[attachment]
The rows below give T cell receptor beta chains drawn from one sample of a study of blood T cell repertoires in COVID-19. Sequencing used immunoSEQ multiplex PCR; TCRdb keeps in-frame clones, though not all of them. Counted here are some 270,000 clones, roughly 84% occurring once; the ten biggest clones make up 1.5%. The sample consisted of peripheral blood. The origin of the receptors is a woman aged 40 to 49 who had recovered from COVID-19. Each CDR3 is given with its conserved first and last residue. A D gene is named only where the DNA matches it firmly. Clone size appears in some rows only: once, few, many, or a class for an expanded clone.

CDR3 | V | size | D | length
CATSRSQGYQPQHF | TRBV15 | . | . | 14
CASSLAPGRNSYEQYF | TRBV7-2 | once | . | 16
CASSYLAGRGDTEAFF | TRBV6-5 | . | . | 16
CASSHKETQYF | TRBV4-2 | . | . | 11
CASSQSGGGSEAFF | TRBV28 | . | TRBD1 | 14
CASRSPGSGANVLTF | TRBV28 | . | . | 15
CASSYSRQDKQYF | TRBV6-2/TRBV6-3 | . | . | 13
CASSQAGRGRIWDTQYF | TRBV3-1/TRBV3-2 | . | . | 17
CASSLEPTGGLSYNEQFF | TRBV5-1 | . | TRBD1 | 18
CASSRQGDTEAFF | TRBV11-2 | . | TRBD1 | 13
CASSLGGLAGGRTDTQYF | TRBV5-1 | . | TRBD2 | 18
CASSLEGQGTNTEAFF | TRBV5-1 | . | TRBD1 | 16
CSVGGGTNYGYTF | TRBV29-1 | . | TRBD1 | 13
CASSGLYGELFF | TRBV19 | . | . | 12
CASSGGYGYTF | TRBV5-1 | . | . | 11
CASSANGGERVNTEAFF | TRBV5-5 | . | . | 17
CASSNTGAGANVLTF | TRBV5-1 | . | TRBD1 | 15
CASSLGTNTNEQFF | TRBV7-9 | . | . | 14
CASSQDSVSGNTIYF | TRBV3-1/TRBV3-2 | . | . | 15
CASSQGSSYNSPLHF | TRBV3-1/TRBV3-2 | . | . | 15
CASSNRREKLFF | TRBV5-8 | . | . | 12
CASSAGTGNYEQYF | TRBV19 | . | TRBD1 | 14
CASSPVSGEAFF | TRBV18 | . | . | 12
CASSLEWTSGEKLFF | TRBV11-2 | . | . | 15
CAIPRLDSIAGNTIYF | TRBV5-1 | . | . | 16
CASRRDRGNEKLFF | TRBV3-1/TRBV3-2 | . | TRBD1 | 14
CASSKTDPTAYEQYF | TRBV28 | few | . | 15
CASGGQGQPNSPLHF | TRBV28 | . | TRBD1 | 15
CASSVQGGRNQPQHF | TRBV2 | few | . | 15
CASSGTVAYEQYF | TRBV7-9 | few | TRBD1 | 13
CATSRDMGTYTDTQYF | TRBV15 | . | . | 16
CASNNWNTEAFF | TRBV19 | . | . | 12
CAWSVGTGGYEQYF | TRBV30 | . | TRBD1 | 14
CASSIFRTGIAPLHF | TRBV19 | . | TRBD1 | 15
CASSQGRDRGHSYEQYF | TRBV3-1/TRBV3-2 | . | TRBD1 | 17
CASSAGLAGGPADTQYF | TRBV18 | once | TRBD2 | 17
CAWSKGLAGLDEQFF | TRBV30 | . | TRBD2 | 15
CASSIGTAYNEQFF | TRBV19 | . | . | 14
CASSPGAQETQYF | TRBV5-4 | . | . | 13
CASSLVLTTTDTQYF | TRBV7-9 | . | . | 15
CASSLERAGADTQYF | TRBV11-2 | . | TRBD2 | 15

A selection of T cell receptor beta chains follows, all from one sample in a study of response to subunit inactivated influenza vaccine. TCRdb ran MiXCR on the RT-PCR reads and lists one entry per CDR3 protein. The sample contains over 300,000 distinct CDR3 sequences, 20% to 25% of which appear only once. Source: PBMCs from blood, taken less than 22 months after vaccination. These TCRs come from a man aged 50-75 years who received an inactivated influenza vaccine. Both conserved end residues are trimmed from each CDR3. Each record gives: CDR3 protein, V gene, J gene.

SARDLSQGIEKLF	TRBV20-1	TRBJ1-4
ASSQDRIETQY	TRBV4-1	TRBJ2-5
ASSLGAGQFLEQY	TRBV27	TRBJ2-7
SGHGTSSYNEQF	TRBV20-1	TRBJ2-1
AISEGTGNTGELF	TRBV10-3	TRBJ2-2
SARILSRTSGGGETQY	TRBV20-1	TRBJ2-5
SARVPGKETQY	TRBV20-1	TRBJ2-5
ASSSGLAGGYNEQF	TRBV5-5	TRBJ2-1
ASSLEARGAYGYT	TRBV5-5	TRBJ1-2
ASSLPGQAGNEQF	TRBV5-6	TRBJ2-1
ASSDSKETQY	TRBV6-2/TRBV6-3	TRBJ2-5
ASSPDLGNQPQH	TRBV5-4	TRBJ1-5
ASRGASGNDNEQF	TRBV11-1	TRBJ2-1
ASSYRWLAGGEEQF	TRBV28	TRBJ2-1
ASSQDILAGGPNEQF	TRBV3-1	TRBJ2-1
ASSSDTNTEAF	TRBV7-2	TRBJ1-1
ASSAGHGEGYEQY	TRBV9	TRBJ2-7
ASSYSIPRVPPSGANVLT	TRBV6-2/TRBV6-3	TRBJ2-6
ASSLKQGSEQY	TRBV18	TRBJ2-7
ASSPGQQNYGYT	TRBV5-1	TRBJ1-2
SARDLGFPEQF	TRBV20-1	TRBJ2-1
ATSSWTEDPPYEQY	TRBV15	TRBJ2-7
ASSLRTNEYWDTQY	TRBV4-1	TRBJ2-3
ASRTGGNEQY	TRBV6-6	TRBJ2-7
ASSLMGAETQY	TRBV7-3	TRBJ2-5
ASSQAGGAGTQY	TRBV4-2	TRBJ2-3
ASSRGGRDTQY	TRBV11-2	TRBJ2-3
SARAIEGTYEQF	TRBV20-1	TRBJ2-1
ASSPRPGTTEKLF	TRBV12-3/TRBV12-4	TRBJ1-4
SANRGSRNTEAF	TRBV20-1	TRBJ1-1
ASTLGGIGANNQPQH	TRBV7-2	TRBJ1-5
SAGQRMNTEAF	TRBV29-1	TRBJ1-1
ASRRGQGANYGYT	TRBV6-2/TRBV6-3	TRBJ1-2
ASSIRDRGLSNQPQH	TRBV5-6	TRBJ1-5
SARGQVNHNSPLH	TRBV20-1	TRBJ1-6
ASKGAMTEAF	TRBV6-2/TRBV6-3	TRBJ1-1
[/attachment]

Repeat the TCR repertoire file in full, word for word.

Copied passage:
The rows below give T cell receptor beta chains drawn from one sample of a study of blood T cell repertoires in COVID-19. Sequencing used immunoSEQ multiplex PCR; TCRdb keeps in-frame clones, though not all of them. Counted here are some 270,000 clones, roughly 84% occurring once; the ten biggest clones make up 1.5%. The sample consisted of peripheral blood. The origin of the receptors is a woman aged 40 to 49 who had recovered from COVID-19. Each CDR3 is given with its conserved first and last residue. A D gene is named only where the DNA matches it firmly. Clone size appears in some rows only: once, few, many, or a class for an expanded clone.

CDR3 | V | size | D | length
CATSRSQGYQPQHF | TRBV15 | . | . | 14
CASSLAPGRNSYEQYF | TRBV7-2 | once | . | 16
CASSYLAGRGDTEAFF | TRBV6-5 | . | . | 16
CASSHKETQYF | TRBV4-2 | . | . | 11
CASSQSGGGSEAFF | TRBV28 | . | TRBD1 | 14
CASRSPGSGANVLTF | TRBV28 | . | . | 15
CASSYSRQDKQYF | TRBV6-2/TRBV6-3 | . | . | 13
CASSQAGRGRIWDTQYF | TRBV3-1/TRBV3-2 | . | . | 17
CASSLEPTGGLSYNEQFF | TRBV5-1 | . | TRBD1 | 18
CASSRQGDTEAFF | TRBV11-2 | . | TRBD1 | 13
CASSLGGLAGGRTDTQYF | TRBV5-1 | . | TRBD2 | 18
CASSLEGQGTNTEAFF | TRBV5-1 | . | TRBD1 | 16
CSVGGGTNYGYTF | TRBV29-1 | . | TRBD1 | 13
CASSGLYGELFF | TRBV19 | . | . | 12
CASSGGYGYTF | TRBV5-1 | . | . | 11
CASSANGGERVNTEAFF | TRBV5-5 | . | . | 17
CASSNTGAGANVLTF | TRBV5-1 | . | TRBD1 | 15
CASSLGTNTNEQFF | TRBV7-9 | . | . | 14
CASSQDSVSGNTIYF | TRBV3-1/TRBV3-2 | . | . | 15
CASSQGSSYNSPLHF | TRBV3-1/TRBV3-2 | . | . | 15
CASSNRREKLFF | TRBV5-8 | . | . | 12
CASSAGTGNYEQYF | TRBV19 | . | TRBD1 | 14
CASSPVSGEAFF | TRBV18 | . | . | 12
CASSLEWTSGEKLFF | TRBV11-2 | . | . | 15
CAIPRLDSIAGNTIYF | TRBV5-1 | . | . | 16
CASRRDRGNEKLFF | TRBV3-1/TRBV3-2 | . | TRBD1 | 14
CASSKTDPTAYEQYF | TRBV28 | few | . | 15
CASGGQGQPNSPLHF | TRBV28 | . | TRBD1 | 15
CASSVQGGRNQPQHF | TRBV2 | few | . | 15
CASSGTVAYEQYF | TRBV7-9 | few | TRBD1 | 13
CATSRDMGTYTDTQYF | TRBV15 | . | . | 16
CASNNWNTEAFF | TRBV19 | . | . | 12
CAWSVGTGGYEQYF | TRBV30 | . | TRBD1 | 14
CASSIFRTGIAPLHF | TRBV19 | . | TRBD1 | 15
CASSQGRDRGHSYEQYF | TRBV3-1/TRBV3-2 | . | TRBD1 | 17
CASSAGLAGGPADTQYF | TRBV18 | once | TRBD2 | 17
CAWSKGLAGLDEQFF | TRBV30 | . | TRBD2 | 15
CASSIGTAYNEQFF | TRBV19 | . | . | 14
CASSPGAQETQYF | TRBV5-4 | . | . | 13
CASSLVLTTTDTQYF | TRBV7-9 | . | . | 15
CASSLERAGADTQYF | TRBV11-2 | . | TRBD2 | 15

A selection of T cell receptor beta chains follows, all from one sample in a study of response to subunit inactivated influenza vaccine. TCRdb ran MiXCR on the RT-PCR reads and lists one entry per CDR3 protein. The sample contains over 300,000 distinct CDR3 sequences, 20% to 25% of which appear only once. Source: PBMCs from blood, taken less than 22 months after vaccination. These TCRs come from a man aged 50-75 years who received an inactivated influenza vaccine. Both conserved end residues are trimmed from each CDR3. Each record gives: CDR3 protein, V gene, J gene.

SARDLSQGIEKLF	TRBV20-1	TRBJ1-4
ASSQDRIETQY	TRBV4-1	TRBJ2-5
ASSLGAGQFLEQY	TRBV27	TRBJ2-7
SGHGTSSYNEQF	TRBV20-1	TRBJ2-1
AISEGTGNTGELF	TRBV10-3	TRBJ2-2
SARILSRTSGGGETQY	TRBV20-1	TRBJ2-5
SARVPGKETQY	TRBV20-1	TRBJ2-5
ASSSGLAGGYNEQF	TRBV5-5	TRBJ2-1
ASSLEARGAYGYT	TRBV5-5	TRBJ1-2
ASSLPGQAGNEQF	TRBV5-6	TRBJ2-1
ASSDSKETQY	TRBV6-2/TRBV6-3	TRBJ2-5
ASSPDLGNQPQH	TRBV5-4	TRBJ1-5
ASRGASGNDNEQF	TRBV11-1	TRBJ2-1
ASSYRWLAGGEEQF	TRBV28	TRBJ2-1
ASSQDILAGGPNEQF	TRBV3-1	TRBJ2-1
ASSSDTNTEAF	TRBV7-2	TRBJ1-1
ASSAGHGEGYEQY	TRBV9	TRBJ2-7
ASSYSIPRVPPSGANVLT	TRBV6-2/TRBV6-3	TRBJ2-6
ASSLKQGSEQY	TRBV18	TRBJ2-7
ASSPGQQNYGYT	TRBV5-1	TRBJ1-2
SARDLGFPEQF	TRBV20-1	TRBJ2-1
ATSSWTEDPPYEQY	TRBV15	TRBJ2-7
ASSLRTNEYWDTQY	TRBV4-1	TRBJ2-3
ASRTGGNEQY	TRBV6-6	TRBJ2-7
ASSLMGAETQY	TRBV7-3	TRBJ2-5
ASSQAGGAGTQY	TRBV4-2	TRBJ2-3
ASSRGGRDTQY	TRBV11-2	TRBJ2-3
SARAIEGTYEQF	TRBV20-1	TRBJ2-1
ASSPRPGTTEKLF	TRBV12-3/TRBV12-4	TRBJ1-4
SANRGSRNTEAF	TRBV20-1	TRBJ1-1
ASTLGGIGANNQPQH	TRBV7-2	TRBJ1-5
SAGQRMNTEAF	TRBV29-1	TRBJ1-1
ASRRGQGANYGYT	TRBV6-2/TRBV6-3	TRBJ1-2
ASSIRDRGLSNQPQH	TRBV5-6	TRBJ1-5
SARGQVNHNSPLH	TRBV20-1	TRBJ1-6
ASKGAMTEAF	TRBV6-2/TRBV6-3	TRBJ1-1